With more than 200 global brands spread around four exhibition spaces—including a square with eight life-size red monopoly houses—it’s hard to believe that designjunction was just one segment of the 2016 London Design Festival, which ran from September 17-25.
“We wanted to break the mold of a traditional trade show,” deputy director Will Sorrell told ArchiExpo. He explained that a key idea this year was challenging exhibitors “to engage visitors on different levels, not just showing,” by creating the monopoly houses, which offered interactive experiences including a virtual reality installation.
The central exhibition area, Cubitt House, was custom-built to host over 100 carefully selected companies, many of which seized the opportunity to showcase new products.
British designer Samuel Chan, founder of the Channels furniture brand, launched his Mr Knock collection—dedicated to a high school woodwork teacher who inspired him to take up the craft. He told ArchiExpo the concept is to enable people to “create their own environment” by making customized bookcases out of “modular” shelf units that stack up like building blocks.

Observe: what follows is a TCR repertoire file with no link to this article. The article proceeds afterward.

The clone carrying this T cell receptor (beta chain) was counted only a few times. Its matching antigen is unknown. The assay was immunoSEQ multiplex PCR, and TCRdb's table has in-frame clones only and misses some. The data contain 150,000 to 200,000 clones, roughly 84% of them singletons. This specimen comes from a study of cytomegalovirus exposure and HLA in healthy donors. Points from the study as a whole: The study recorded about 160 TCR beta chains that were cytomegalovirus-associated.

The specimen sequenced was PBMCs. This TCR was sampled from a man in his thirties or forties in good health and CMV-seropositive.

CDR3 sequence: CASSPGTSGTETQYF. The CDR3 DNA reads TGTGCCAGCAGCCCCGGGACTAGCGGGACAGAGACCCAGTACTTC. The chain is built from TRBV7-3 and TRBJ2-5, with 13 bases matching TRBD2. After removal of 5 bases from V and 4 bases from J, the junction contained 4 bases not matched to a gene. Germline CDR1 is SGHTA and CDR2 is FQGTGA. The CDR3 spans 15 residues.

The Mr Knock Bookcase I can serve a dual purpose as a separator to divide space, and the “Bookcase II” offers a sly optical illusion: A zigzag design means that from one side it looks like a wall, only revealing the books as you walk past and see it from another angle. The units are available in white oak or American black walnut as a contrasting color.
The Swedish lighting firm RUBN exhibited a variety of old and new pieces from its vast catalogue of more than 800 items. They were all created by Niclas Hoflin, who has no formal design training but now sells his work in 35 countries.
The Hunter floor lamp, sculpted from aluminum and iron with brass fittings, mimics the stance of a man sitting on a hill, gazing out over the countryside. The Nomad lamp was inspired by the Swiss artist Alberto Giacometti’s distinctively thin sculptures of men and women.
“I always think about how to solve a problem, or how I feel when I enter a room,” Hoflin told ArchiExpo. He lives near the RUBN factory in the village of Vittsjo, which has just 1,500 inhabitants, and says that being so close to nature has given him a biblical respect for construction materials.
Another Scandinavian lighting company making a splash is Vita. The Copenhagen firm has been touring Europe with a glass van that displays its range of “affordable luxury” designs, many of which can be flat-packed for easier transportation and higher distribution volume.
The striking Eos range is finished with natural goose feathers, and numerous lamps are designed with flexibility in mind: They can function as hanging pendants from the ceiling, or sit on tripods as floor or table features. The company has also developed a smartphone app that lets customers visualize how a design will look in their home by superimposing adjustable lamp images onto photos of the space.